The death of The Queen presents us with a very powerful real life emotional experience to talk about with pupils to help them make sense of and process the events of the past days and coming weeks. Here are some suggestions about how Emotion Works can scaffold and support these classroom conversations between teachers and pupils.
Inevitably, the death of such a significant public figure will impact everyone emotionally in some way although there will likely be quite a variation of feelings among our colleagues, pupils and their respective families and communities. We therefore recommend taking an approach of curiosity and observation when discussing the events relating to The Queen’s death at school.
When using Emotion Works with pupils to discuss emotional events in stories and real life we do encourage you to facilitate conversations that recognise that people feel, express and manage their emotions in lots of different ways, and also in common and similar ways too.
The prompts on the Emotion Works resources will help you to facilitate such discussions with suggestions for comments and questions for the different aspects of emotion represented by the cogs. The Cog Model framework will also scaffold your conversation to help link the different components of an emotional experience together. You could share your own thoughts and feelings about the death of The Queen using the ‘Model the Model’ approach (see our Cog Curriculum Introductory Teaching Module) and then invite different pupils to share theirs.
Alternatively you could look at each cog in turn to discuss the different aspects of emotions and compare any similarities and differences in the feelings and responses shared.
How we feel about someone we know dying might be INFLUENCED by how well we knew them or how important they were to us personally. Responses to a famous person or public figure dying will be shaped by factors such as familiarity, like-ability and respect for the person. In the case of The Queen dying, how someone feels about the Monarchy and the Royal Family might also crop up as something that can account for different responses. With older learners, such INFLUENCES could be considered during purple cog discussions.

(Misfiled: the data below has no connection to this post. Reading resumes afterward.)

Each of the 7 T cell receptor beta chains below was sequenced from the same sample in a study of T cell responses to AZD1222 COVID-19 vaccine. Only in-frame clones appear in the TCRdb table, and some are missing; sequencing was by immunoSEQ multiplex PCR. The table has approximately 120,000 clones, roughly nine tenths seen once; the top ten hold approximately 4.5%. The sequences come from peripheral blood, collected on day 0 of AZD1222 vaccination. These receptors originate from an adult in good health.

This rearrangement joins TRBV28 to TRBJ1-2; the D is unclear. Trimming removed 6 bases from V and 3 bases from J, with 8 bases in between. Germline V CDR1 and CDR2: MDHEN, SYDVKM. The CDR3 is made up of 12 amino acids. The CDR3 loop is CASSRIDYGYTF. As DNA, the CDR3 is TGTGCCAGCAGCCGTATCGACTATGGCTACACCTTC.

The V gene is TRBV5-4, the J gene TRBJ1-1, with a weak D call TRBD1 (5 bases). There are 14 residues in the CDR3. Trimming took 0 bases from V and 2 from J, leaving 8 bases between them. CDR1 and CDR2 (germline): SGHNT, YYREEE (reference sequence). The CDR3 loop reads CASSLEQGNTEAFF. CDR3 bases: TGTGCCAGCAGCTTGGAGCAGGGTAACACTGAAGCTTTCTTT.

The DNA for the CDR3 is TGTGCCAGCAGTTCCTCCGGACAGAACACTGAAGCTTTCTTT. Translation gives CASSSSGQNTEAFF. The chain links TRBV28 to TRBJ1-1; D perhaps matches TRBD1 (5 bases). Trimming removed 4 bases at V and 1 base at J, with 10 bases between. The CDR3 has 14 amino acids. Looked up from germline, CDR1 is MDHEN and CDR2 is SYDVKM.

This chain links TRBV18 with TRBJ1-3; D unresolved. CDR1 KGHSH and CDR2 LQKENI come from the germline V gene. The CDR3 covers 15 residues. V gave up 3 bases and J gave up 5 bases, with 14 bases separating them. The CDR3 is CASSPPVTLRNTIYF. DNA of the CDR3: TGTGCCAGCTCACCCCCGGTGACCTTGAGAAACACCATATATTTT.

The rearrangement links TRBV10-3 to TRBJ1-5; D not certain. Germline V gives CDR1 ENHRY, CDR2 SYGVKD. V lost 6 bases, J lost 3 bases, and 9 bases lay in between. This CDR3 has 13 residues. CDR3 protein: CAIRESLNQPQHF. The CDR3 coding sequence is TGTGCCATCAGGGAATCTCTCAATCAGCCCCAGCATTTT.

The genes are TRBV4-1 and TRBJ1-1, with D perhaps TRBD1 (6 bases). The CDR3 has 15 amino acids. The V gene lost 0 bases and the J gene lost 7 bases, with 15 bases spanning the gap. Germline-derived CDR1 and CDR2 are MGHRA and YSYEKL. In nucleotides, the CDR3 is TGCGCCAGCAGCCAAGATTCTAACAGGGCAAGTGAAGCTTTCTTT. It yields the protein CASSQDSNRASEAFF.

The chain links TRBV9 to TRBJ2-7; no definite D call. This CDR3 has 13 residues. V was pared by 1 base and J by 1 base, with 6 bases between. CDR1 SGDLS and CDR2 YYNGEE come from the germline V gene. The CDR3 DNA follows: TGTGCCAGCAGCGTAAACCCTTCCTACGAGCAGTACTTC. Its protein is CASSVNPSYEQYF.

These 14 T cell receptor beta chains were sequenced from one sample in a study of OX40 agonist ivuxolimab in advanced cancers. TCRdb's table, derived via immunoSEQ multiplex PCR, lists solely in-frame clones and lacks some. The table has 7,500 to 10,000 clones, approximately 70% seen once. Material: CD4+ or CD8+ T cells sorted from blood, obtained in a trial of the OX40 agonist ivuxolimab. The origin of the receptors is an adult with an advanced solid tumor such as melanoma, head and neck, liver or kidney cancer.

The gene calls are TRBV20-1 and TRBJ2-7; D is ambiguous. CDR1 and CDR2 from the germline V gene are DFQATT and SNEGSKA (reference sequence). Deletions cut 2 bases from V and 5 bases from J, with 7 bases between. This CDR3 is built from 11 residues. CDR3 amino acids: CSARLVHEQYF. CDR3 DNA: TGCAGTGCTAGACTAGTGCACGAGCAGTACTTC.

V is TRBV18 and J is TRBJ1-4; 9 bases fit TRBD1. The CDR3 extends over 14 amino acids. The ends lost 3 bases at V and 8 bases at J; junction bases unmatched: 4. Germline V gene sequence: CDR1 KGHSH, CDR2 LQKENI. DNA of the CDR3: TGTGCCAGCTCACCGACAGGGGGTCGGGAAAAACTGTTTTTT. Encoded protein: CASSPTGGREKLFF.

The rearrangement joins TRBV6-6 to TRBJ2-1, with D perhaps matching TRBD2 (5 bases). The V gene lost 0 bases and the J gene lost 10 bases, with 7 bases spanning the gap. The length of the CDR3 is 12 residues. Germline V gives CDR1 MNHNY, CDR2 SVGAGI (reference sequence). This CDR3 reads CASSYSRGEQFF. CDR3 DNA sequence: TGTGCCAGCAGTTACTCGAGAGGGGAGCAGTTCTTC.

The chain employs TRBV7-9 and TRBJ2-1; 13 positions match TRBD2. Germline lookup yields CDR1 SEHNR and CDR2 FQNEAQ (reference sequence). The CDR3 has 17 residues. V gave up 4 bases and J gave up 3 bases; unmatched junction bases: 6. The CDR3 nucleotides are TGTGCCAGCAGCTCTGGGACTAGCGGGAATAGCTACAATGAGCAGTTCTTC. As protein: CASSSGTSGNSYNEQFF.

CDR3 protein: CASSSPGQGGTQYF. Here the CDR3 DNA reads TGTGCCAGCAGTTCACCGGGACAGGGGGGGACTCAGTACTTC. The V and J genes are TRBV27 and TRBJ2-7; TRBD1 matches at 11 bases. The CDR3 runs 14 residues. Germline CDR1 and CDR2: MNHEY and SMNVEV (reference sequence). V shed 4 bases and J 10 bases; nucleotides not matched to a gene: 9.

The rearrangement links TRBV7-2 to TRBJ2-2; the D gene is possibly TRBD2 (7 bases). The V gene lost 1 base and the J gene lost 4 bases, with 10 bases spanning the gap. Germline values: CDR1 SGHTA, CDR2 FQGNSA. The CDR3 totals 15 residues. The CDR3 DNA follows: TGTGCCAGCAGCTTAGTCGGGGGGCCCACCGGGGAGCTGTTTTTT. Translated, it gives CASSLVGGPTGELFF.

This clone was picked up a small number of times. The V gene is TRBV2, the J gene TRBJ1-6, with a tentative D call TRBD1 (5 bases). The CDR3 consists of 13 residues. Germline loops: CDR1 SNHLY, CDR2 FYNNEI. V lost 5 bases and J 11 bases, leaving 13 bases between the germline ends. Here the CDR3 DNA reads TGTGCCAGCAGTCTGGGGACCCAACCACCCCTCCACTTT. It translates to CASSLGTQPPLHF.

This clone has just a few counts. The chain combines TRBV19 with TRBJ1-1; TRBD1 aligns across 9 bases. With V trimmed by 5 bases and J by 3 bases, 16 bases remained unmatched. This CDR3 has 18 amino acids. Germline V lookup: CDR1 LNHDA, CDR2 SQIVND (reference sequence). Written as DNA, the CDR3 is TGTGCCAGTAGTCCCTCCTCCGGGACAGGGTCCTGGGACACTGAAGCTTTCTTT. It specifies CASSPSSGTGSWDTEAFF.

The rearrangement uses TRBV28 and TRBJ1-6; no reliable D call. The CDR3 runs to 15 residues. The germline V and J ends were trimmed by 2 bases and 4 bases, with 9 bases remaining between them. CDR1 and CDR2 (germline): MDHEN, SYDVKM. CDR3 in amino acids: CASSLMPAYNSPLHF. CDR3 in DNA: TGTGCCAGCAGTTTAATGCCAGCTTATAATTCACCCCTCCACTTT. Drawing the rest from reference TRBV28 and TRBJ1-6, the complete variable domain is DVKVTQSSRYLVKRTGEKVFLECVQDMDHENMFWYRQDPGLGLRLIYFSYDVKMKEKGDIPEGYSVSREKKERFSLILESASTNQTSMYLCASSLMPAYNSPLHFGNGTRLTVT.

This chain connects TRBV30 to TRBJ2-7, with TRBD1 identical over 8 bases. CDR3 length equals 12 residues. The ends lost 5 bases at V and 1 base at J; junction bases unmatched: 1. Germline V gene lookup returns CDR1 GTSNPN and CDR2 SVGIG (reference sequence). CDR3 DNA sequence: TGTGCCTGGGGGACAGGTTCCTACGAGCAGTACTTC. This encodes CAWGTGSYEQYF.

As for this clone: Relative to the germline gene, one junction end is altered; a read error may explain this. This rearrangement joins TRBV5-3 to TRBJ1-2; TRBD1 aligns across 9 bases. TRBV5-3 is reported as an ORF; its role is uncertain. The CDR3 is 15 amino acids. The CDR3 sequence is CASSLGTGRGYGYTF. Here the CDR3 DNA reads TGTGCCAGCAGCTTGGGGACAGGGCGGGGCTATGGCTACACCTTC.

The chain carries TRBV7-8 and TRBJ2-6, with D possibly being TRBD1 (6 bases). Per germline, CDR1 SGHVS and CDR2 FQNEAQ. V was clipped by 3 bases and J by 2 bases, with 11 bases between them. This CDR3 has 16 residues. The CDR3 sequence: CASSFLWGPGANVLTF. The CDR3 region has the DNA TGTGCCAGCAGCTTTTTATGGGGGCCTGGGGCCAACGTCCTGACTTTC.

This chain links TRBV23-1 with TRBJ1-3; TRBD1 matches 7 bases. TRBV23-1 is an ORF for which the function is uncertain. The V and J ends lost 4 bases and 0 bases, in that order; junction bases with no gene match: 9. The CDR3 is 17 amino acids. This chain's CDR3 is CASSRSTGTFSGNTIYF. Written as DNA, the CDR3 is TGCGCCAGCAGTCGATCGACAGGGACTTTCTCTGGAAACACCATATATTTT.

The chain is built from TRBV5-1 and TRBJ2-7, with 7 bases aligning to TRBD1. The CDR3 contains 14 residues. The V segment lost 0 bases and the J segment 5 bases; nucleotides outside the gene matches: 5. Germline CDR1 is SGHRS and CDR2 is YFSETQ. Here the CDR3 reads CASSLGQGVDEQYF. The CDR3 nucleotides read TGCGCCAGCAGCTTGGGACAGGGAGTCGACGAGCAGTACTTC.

A Purple Cog consideration for teachers at this time is to keep in mind your pupils’ personal experiences of death, loss and bereavement that could have a bearing on how they feel about The Queen dying and how they may respond to classroom discussions about it.
Please take care to exercise professional sensitivity when navigating and facilitating your discussions. If the topic proves to be particularly upsetting or emotional for any pupils, then be sure to adjust the focus away from a learning conversation towards a regulatory response or activity to help process and manage the emotion.
We often recommend the use of a photo, video, text or story with emotional content to provide a motivating stimulus for Emotion Works discussions.
Here is an example news article relating to the death of The Queen that you might like to make use of, although there will be lots of news articles, photos or other resources to use that you could select from.
We chose this article for possible Emotion Works / Cog discussions because the photographs show the emotional responses of people across different ages and genders displaying EMOTIONAL BEHAVIOURS that can be observed, discussed and possibly related to. They also show the REGULATION STRATEGIES of laying flowers and communal gathering.
The text could also be looked at and read using ‘Coggle Vision’ as an activity with pupils to identify any references to the different cogs in the main account and photo captions.
View the ‘Floral Tributes for the Queen’ Metro News Article
How to talk to children about the death of the Queen